Eventually it becomes existential. Does anything do any good? What is good? Why are we here? What does it matter? I'm serious. It's at this point that I will realise that I always get like this when I stay up until 4 a.m., and I go to bed.
It did some good for some students, not for some others. That's just the central limit theorem. Next year the results will be almost the same.
I would assume that you must have. Merely by asking the question, you suggest to me that if you care at all you must have done something worthwhile. After all, you start your "break" by reflecting on your effectiveness. The teachers that I fear are the ones who don't care--at the start, in the middle, at the end of the semester. Good for you!
Sultans has it right. I posted something of that sort a while back.But the Tuba is right, too. If we don't care, why are we doing this anyhow? And if we do care, we keep trying to be better teachers.
Sultans and Tuba have it right.This time of year/semester, I am reminded of the lines from TS Eliot's "Ash Wednesday" which go something like this:"Teach us to care and not to careTeach us to sit still."It's good advice for academics, I think, though he meant it in a different context.
Nah. I'm pretty chill on the question of whether I did any good. Like M.A. said, on a higher level, it boils down to a philosophical quandary. On a lower level, since I teach applied hamster fur weaving, the real question is whether the techniques I'm teaching are usable and/or practical. As far as that issue goes, I do my best, and that's the best I can say. Otherwise...eh. Whatevs.
Being the end of the (calendar if not academic) year, I usually find myself wondering why my to-do list isn't any shorter than it was twelve months ago. Why that manuscript still isn't submitted, that analysis still not done and that great experimental design still just a design. That can get depressing.I'm lucky enough to have some half-way decent students in my classes from time to time. There's a distribution to be sure, and the snowflakes take more time than the stars. But enough are sufficiently competent that I think I did some good for many of them. I hope they feel it was worth it.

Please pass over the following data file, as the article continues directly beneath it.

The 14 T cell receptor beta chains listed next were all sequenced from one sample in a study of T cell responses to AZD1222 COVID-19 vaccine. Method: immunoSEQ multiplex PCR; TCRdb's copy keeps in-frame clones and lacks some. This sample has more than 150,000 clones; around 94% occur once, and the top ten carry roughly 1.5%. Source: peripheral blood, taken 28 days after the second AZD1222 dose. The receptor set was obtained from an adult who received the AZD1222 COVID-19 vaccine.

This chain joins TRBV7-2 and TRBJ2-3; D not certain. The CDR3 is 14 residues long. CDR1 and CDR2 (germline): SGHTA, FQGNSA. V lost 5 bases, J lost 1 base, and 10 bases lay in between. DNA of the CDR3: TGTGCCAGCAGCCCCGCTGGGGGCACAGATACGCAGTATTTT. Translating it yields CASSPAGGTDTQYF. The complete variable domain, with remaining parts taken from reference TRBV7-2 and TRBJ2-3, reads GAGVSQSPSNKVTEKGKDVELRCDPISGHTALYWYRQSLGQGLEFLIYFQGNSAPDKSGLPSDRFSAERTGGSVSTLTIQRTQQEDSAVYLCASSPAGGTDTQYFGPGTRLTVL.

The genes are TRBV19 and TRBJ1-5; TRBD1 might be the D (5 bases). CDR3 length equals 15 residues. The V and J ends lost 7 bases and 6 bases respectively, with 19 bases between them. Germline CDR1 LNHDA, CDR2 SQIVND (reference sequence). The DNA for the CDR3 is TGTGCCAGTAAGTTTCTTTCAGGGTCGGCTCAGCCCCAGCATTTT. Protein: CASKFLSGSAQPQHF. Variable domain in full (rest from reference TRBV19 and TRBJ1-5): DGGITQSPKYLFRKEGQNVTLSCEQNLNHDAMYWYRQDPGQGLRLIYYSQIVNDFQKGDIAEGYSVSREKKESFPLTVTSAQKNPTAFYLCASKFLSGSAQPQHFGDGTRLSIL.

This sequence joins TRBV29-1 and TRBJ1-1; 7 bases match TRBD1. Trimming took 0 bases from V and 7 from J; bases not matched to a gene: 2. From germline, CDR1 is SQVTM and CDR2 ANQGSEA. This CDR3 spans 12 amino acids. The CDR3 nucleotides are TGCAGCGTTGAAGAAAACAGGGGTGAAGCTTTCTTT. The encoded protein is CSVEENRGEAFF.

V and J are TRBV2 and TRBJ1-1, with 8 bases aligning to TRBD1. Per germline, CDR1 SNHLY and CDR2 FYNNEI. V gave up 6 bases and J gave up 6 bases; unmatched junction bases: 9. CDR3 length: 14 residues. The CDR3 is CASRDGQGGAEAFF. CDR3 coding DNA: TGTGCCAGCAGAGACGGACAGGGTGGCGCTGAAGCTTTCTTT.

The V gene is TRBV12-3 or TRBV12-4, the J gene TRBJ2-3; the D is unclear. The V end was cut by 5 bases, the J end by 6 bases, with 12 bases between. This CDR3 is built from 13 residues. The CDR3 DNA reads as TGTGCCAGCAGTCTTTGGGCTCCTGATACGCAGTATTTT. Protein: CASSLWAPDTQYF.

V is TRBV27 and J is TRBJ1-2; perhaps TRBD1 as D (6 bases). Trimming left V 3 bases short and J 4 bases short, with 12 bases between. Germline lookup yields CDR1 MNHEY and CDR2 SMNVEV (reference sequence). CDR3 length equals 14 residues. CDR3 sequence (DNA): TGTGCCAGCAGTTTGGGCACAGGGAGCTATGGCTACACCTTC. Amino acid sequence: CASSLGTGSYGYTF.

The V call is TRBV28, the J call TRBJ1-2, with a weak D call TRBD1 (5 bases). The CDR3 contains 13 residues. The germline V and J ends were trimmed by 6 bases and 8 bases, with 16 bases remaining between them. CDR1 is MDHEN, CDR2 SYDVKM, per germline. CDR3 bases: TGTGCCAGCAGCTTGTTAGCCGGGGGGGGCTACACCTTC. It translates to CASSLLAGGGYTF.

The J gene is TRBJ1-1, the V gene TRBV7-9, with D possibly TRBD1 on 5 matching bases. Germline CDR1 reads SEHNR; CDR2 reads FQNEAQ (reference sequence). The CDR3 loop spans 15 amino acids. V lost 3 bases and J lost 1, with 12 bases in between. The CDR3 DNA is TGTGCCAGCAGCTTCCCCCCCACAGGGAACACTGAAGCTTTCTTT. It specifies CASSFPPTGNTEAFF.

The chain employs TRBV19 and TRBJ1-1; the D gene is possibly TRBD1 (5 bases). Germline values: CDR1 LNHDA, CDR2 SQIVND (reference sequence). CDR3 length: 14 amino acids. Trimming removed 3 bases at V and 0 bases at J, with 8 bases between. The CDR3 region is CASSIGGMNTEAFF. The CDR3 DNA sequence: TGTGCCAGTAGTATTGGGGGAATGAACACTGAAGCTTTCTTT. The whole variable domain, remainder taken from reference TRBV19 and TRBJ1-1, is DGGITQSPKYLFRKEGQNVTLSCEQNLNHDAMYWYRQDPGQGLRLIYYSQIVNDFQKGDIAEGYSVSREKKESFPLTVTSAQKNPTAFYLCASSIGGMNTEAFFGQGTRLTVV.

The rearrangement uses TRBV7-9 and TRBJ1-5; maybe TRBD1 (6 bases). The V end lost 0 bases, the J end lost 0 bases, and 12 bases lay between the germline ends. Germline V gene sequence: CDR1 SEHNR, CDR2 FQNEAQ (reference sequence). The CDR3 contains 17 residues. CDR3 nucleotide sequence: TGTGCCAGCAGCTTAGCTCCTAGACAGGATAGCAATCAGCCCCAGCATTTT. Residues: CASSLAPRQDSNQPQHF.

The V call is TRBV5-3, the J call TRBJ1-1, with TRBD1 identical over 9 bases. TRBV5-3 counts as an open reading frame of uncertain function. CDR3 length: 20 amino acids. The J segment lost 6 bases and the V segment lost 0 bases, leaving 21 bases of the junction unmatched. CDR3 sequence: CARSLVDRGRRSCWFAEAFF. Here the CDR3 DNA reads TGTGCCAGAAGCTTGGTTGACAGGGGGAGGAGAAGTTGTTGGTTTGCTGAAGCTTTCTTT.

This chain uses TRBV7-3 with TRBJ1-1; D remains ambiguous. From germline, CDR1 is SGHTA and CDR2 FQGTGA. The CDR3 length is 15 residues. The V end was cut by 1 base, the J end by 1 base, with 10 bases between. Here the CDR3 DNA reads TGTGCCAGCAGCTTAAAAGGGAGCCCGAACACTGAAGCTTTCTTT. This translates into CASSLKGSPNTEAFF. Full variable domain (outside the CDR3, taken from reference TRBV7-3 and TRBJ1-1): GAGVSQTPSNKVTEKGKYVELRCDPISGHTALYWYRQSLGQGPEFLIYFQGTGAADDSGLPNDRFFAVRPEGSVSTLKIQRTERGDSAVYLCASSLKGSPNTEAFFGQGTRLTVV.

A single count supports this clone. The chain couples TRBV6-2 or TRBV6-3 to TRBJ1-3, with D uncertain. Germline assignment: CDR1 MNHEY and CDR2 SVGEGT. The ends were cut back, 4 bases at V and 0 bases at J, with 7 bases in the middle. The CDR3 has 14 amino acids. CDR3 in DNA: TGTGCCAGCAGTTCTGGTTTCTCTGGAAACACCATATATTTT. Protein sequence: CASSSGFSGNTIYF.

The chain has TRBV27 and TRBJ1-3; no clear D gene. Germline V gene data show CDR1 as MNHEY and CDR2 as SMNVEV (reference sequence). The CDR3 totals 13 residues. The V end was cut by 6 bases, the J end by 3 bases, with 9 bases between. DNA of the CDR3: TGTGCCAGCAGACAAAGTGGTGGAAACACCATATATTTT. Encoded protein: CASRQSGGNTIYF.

I stared into the abyss, but it didn't stare back as it was too busy texting...
At one CC that I teach at, I had two sections of remedial math and the only way a student can earn a passing grade is by taking a computerized exit exam.As it turns out, I had one student taking the exam in a computer lab where 2 students from another section were also taking the exam, with their instructor was present. I was flabbergasted when that instructor began coaching his students during the exam, giving them hints on solving a particular problem.After the exam, when the student left the room, I asked him how many of his students took the exit exam (a student has to have a minimum test average during the semester to be eligible to take the exam). His comment was that he wasn't very strict about that requirement and most of his students took the exam. I told him that only 25% of my students were eligible-I stuck to the requirements because I did not want those students to move up to the next course not knowing what they needed to know. It does the student no good to move them up-they get creamed and the instructor gets blamed.He can get away with what he does because he's tenured faculty. I'm an adjunct who has principles. He's making life easier for himself and more difficult for me when I get his students in one of my sections.
It's too bad you don't teach here in Fresno. Whenever I feel myself getting overly cynical, a good cure for it is to attend a graduation ceremony. Every time, they have at least one student who deservedly won all manner of academic honors, and who says he owes it to his mother, who only ever was able to get a 3rd-grade education, but sacrificed and helped him by working as a hotel maid. And she cries. Yes, it is all worthwhile. But I sure wish the signal-to-noise ratio was higher! Spoken like a true experimental scientist.Some time ago, someone on RYS wrote that if this were surgery, and only 1 out of 10 patients survived, that wouldn't be good enough. Well, this isn't surgery.Also, I never did become Albert Einstein, the way I set out to do in high school. It still was worthwhile: I did get to be a real-life Indiana Jones, although instead of using the whip, I got by mainly by being nice to people. I also still have a strong sense that the best may be yet to come.
P.S. I certainly know that the quality of instruction I am giving is a -whole- lot better than what I got from some nasty bits of tenured deadwood, when I was an undergraduate in the '70s.
Well, entering half-a-dozen Fs for students who had what sounded like promising plans for the big final paper but, when push came to shove, never got around to writing the darn thing was pretty discouraging. But several of them actually sounded upbeat about having realized how much work the class takes, and starting fresh , building on what they did learn in my class. So I suppose I need to apply Beaker Ben's maxim, and move on. And I've got a bunch of writing-in-the-sciences students who have (mostly) mastered a pretty complex writing task, with results (mostly) ranging from decent to excellent. As I plow desperately through a jumbled heap of odds and ends of way-overdue grading, I keep reminding myself that the illusion that I'm paying attention to the day-to-day details of what they're doing (which helps keep their noses to the grindstone) may be as useful as my actually paying attention to every step of the process. At least I hope so. If not, there's always next semester, when I'll be tweaking the new assignments and exercises I created this semester, and -- I hope -- will have more time for grading as I go along.
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